An individual's military status is established by his contract of enlistment (United States v. Grimley, 137 U.S. 147, 11 S.Ct. 54, 34 L.Ed. 636) and of its nature is coterminous with that contract. Relator's contract was terminated by his discharge which apparently was unconditioned. When the contract of enlistment is terminated by performance and discharge the quondam soldier has civilian status and no further contract relationship with the army. Ex parte Wilson, D.C., 33 F.2d 214. He has therefore no relationship to the army unless it be established by some law. Respondent appeals to a subparagraph of § 10 of Chapter 4 of a Manual for Courts-Martial, reading: "Where a soldier obtains his discharge by fraud, the discharge may be canceled and the soldier arrested and returned to military control. He may also be required to serve out his enlistment and may be tried for his fraud." The manual was approved in 1927 by an Executive Order of President Coolidge wherein the President stated he was acting by virtue of the powers vested in him as President and pursuant to Chapter 2 of the Act of June 4, 1920, 41 Stat. 759. The only enabling provision of that statute is Article 38, 10 U.S.C.A. § 1509. This article authorizes the President not to declare substantive law but only to prescribe rules of procedure in cases before courts-martial and forbids any prescription "Contrary to or inconsistent with these articles." The only provision in the articles themselves for post-service arraignment of army offenders is in Article 94, 10 U.S.C.A. § 1566. That goes no further than to say that an offender against that article — not other offenders — is to be liable to trial and sentence by a court-martial "As if he had not received such discharge nor been dismissed. "The statement in the Manual is on its face contrary to and inconsistent with Article 38 and therefore finds in it no support. The President's prescriptions must be laid annually before Congress and presumably they have been but we can see no approval tacit or other in this in as much as the contrariety we have pointed out between the Manual and the Articles is evident and inspection or inspections or notice cannot relieve the Manual's fiat of its defect. The Articles were never changed. The President's indorsement was given also by him acting by virtue of the powers vested in him as President. Conceding the widest plenary power over soldiers in the army, Constitution, Article 2, § 2, Clause 1, determination of the conditions on which the individual may or must change his status from civilian to military is for the Congress, Article 1, § 8, Clauses 12 and 14, which has exercised that power throughout our history. The cancellation or recall of a discharge for fraud presents a justiciable issue that only a court may decide (Article 3), whether the fraud be such as to make the discharge void or such as to make it voidable. The very question whether it be void or voidable is an issue that only a court may decide. Any assertion of an arbitrary power to cancel or to recall it is made nugatory by the constitutional requirement of due process. The asserted approval of the Manual by the President therefore gave no life to the fiat we have quoted which is in whole or in part without any recognizable constitutional support.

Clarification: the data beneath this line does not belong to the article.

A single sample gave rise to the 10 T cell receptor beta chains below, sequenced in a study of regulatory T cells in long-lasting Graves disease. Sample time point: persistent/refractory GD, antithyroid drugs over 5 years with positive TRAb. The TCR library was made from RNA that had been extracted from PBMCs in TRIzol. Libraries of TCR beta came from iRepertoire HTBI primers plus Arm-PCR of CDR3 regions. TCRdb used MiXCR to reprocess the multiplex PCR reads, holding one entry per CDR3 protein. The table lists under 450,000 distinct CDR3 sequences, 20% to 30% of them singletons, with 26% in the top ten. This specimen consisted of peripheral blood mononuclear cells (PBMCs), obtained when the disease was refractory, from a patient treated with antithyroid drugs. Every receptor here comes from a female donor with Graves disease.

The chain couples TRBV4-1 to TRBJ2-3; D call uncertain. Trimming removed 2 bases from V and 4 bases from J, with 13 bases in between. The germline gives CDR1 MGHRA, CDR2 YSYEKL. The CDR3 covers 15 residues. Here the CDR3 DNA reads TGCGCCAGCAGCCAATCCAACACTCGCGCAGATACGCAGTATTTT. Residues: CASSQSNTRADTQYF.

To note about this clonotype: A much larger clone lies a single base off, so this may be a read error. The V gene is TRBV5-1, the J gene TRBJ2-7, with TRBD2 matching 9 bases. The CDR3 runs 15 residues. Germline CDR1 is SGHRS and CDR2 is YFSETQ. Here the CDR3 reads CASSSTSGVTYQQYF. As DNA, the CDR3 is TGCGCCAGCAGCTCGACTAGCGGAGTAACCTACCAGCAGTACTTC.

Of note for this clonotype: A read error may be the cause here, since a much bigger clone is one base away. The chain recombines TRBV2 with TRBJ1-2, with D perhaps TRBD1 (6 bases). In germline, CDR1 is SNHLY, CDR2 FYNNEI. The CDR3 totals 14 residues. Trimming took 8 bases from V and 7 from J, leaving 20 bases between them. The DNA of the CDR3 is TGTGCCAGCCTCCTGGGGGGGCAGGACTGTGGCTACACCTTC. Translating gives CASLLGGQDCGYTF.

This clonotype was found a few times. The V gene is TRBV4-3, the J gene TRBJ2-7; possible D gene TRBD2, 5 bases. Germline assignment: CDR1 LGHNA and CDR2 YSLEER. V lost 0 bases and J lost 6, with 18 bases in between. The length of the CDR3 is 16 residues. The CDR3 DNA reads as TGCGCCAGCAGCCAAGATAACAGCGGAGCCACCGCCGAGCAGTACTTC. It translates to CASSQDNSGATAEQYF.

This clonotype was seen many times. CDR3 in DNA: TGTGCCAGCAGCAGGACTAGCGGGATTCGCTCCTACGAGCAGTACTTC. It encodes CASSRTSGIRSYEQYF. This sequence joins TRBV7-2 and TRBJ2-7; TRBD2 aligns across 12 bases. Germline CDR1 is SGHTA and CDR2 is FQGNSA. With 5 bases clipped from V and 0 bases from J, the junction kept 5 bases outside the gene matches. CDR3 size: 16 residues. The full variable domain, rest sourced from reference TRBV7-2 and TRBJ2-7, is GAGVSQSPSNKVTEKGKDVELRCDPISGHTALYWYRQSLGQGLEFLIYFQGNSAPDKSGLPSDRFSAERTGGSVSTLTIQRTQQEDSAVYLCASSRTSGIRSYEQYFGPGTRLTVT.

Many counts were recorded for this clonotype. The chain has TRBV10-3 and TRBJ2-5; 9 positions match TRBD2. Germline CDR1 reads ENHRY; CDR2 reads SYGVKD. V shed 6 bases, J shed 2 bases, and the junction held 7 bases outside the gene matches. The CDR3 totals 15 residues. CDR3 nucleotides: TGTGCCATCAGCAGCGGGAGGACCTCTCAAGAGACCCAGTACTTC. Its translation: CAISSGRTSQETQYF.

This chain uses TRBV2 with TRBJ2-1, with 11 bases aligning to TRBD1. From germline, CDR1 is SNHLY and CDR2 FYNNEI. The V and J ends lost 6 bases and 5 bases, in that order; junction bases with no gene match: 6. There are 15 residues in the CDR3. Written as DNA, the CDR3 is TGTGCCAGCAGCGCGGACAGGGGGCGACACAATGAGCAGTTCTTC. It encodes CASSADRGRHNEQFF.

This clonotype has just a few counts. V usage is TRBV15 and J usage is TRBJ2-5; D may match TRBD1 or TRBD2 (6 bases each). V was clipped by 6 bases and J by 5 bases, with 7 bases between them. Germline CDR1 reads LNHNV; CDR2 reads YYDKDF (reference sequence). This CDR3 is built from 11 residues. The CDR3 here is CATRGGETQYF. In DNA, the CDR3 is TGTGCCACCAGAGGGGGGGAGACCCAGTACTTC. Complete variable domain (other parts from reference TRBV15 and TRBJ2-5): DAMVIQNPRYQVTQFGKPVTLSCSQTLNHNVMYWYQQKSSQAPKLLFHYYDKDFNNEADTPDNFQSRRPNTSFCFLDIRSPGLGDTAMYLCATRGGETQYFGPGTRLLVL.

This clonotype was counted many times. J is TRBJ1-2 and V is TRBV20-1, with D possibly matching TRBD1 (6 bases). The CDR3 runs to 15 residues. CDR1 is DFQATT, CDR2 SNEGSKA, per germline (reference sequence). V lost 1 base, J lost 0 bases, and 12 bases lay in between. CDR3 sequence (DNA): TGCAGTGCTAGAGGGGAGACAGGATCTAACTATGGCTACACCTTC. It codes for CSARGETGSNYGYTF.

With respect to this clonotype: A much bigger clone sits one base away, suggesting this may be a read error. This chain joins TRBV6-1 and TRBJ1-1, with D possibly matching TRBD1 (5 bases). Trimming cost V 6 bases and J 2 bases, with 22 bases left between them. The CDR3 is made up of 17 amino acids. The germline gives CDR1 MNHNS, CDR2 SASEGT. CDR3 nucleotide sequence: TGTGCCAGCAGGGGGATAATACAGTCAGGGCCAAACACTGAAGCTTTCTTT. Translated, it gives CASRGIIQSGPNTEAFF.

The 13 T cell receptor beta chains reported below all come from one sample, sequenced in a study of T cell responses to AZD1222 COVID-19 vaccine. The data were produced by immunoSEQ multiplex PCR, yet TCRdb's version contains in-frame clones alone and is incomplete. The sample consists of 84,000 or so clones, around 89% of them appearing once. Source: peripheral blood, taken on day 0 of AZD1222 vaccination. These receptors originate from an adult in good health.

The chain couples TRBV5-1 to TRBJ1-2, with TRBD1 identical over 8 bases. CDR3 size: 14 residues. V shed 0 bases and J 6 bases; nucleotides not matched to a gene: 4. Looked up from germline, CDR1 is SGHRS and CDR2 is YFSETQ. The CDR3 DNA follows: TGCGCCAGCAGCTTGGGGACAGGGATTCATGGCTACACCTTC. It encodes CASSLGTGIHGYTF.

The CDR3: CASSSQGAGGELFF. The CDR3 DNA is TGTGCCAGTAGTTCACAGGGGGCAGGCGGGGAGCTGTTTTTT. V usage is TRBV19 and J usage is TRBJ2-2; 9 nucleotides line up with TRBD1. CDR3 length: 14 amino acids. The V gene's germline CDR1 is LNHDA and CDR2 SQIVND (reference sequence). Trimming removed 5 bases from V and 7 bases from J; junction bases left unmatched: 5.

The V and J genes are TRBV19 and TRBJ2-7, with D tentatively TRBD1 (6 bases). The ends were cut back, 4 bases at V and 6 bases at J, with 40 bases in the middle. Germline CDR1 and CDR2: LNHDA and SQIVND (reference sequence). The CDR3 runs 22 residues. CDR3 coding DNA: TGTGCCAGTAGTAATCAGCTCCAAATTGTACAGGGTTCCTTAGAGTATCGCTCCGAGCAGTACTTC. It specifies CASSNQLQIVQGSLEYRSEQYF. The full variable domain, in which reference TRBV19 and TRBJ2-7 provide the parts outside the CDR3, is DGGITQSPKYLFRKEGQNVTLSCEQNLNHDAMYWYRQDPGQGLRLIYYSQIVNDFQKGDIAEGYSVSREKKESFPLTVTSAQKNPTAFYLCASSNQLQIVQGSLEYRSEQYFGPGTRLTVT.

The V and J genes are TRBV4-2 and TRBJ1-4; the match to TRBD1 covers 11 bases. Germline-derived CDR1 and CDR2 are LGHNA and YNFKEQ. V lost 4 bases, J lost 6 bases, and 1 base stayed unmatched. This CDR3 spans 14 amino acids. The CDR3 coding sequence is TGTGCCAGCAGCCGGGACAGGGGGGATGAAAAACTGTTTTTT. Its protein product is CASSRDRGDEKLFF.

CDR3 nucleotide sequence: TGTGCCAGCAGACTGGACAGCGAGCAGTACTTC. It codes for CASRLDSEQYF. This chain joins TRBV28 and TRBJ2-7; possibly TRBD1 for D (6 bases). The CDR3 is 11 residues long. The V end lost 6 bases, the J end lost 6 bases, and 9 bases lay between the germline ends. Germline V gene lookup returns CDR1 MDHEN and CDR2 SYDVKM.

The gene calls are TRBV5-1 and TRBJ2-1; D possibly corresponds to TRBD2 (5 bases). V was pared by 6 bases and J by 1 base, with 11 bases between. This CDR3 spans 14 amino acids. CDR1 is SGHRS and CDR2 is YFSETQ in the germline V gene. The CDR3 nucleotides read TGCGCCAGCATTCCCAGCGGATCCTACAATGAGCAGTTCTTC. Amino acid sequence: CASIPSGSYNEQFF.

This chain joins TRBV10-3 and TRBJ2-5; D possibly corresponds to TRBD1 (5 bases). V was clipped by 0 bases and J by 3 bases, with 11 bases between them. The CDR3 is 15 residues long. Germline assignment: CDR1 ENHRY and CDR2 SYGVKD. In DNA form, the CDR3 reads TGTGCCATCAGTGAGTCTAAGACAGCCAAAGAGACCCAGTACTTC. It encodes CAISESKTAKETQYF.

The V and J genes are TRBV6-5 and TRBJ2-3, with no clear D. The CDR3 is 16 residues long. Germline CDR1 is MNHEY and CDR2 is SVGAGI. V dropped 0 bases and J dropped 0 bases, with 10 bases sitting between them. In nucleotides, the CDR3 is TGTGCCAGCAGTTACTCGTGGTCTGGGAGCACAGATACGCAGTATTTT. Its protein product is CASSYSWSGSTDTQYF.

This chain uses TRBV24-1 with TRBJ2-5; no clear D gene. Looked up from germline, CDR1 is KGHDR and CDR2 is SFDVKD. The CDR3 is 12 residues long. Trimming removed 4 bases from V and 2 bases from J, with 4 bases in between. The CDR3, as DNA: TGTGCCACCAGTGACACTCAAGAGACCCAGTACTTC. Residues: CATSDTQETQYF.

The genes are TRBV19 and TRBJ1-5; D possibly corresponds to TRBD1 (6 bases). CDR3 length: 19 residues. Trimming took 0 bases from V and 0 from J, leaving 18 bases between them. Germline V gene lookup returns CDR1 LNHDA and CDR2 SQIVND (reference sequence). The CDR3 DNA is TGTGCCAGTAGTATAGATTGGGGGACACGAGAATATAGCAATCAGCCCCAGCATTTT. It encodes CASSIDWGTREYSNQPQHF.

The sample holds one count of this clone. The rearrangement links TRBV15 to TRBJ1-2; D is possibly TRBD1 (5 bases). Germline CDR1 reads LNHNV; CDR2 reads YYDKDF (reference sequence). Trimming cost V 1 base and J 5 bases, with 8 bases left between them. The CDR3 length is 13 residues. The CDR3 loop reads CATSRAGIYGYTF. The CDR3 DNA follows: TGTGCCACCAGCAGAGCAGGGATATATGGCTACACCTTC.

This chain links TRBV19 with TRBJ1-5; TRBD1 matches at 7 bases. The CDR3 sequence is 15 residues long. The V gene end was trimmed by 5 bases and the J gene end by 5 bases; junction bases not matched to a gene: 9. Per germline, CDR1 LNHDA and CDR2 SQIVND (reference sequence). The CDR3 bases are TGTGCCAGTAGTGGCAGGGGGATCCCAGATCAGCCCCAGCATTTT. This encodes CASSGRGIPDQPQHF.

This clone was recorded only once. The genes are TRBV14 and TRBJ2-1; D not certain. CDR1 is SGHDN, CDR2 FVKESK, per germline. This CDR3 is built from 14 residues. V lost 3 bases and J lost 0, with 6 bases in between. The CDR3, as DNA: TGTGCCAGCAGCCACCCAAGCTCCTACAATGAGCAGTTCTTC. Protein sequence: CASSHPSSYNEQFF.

The respondent also rests on Article of War 94, 10 U.S.C.A. § 1566. This article states that any one subject to military law defined by Article 2, 10 U.S.C.A. § 1473, who is convicted of perpetrating any of the claims or frauds against the United States recited in the article, may be punished by court-martial sentence. Such frauds are crimes for any one — civilian or soldier. 18 U.S.C.A. §§ 80-84. The section continues: "And if any person, being guilty of any of the offenses aforesaid while in the military service of the United States, receives his discharge or is dismissed from the service, he shall continue to be liable to be arrested and held for trial and sentence by a court-martial in the same manner and to the same extent as if he had not received such discharge nor been dismissed." Winthrop, in his "Military Law and Precedents" states his conviction that this statute is unconstitutional. Doubts of its constitutionality are expressed by Davis in his "Treatise on the Military Law". Its claim to constitutionality must rest upon the congressional powers to raise armies, Article 1, § 8, Clause 12, or to govern and regulate the land forces, Article 1, § 8, Clause 14, or the exception in the Fifth Amendment of "Cases arising in the land or naval forces." It cannot come under the power to raise armies because no one is incorporated in the army even for the purpose of trial by this statute whose draftsmen found the discharge insuperable and sought to by-pass it by subjecting a discharged veteran to trial by court-martial "in the same manner, and to the same extent as if he had not received such discharge." In any event a person discharged from his contract for military service who renders no military service, performs no military duty and receives no military pay is a civilian. He is certainly no longer a member of the army. 10 U.S.C.A. §§ 602-658. We can find no statute which says that he is or which makes him subject to recall. Service under § 658 is voluntary. Nor do we find necessary to this decision consideration of the subjection to military law of those persons described in 10 U.S.C.A. § 1473(d). It would appear therefore that the only basis for any claim that the statute is an exercise of the constitutional power of Congress must be made to depend on the exception in the Fifth Amendment of "Cases arising in the military and naval forces."